Feminist Luce Iragaray, and actually Simone de Beauvoir before her, argued that articulation of the feminine is essential because of this of human tendency to reduce difference. If the feminine is not articulated then the default story is masculine. The same goes true for religious singularity. If only one religious story is spoken then only the most dominant story gets spoken. This is no ground for inter-faith dialogue. So, if we are to entertain a religious universalism, love demands that it is personal.

In Christian mysticism, the personal and the universal come together. In prayer, there is only the individual, perceiving body, and the experience of the moment or the encounter. So for the mystic, the separation of redemption and creation is not an option. These two possibilities of love in Christ and love in all creation find their integration and that was the subject of last week’s lecture.

So, in the wisdom of Catherine of Siena, the love mystics perceive:

All has been consecrated.

The creatures in the forest know this,

the earth does, the seas do, the clouds know

as does the heart full of

love.

Strange a priest would rob us of this

knowledge

and then empower himself

with the ability

to make holy what

already was.

 

To love in Christ is to come back to our true selves. Our true home. As Augustine said, ‘our hearts are restless till they find their rest in thee.’ The love present in creation and redemption are one single thread of divine love in the universe, not two separate strands. They are the same because God is the same.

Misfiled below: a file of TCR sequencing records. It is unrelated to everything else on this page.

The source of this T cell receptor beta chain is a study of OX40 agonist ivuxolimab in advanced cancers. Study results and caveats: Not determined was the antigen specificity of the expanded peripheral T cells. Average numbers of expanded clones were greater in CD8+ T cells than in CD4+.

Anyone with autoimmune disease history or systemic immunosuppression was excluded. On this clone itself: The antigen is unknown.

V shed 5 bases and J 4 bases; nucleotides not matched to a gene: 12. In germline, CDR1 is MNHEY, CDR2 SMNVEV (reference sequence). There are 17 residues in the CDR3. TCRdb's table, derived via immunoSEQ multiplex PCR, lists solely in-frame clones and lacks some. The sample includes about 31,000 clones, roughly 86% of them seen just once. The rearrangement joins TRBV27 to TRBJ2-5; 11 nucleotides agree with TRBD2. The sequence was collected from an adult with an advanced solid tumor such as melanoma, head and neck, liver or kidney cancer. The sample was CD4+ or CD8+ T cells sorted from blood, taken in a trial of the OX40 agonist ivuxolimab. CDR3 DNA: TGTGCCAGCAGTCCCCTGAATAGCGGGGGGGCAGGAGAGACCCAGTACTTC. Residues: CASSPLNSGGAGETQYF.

A Rule-of-Love

Painting by John Zurier, Sorgin.

Painting by John Zurier, Sorgin.

As the Father has loved me, so I have loved you; abide in my love. If you keep my commandments, you will abide in my love, just as I have kept my Father’s commandments and abide in his love. I have said these things to you so that my joy may be in you, and that your joy may be complete. “This is my commandment, that you love one another as I have loved you. No one has greater love than this, to lay down one’s life for one’s friends.  John 15:9-13

Notes from a Sermon, 10 May 2015

Jesus commands us to abide in love and keep his commandments. But this is not, it seems, merely a pre-ordained set of rules, for Jesus clarifies, ‘I command that you love one another’ (John 15:15).

New Testament scholar Leon Morris has suggested that Jesus is emphasising a particular quality of love in this teaching to his disciples, rather than proscribing particular behaviour in a set of rules, which was how the old covenant commandments had come to be treated. It is not the command to love that is new, but rather the motivation and relational centre that is new, and which we recognise as Christians as ‘the new commandment’ to love one another as Jesus has loved us.’ Morris says, ‘the meaning appears to be to make the commandments one’s own, to take them into one’s inner being.’ Hence, the phrase ‘abide in my love.’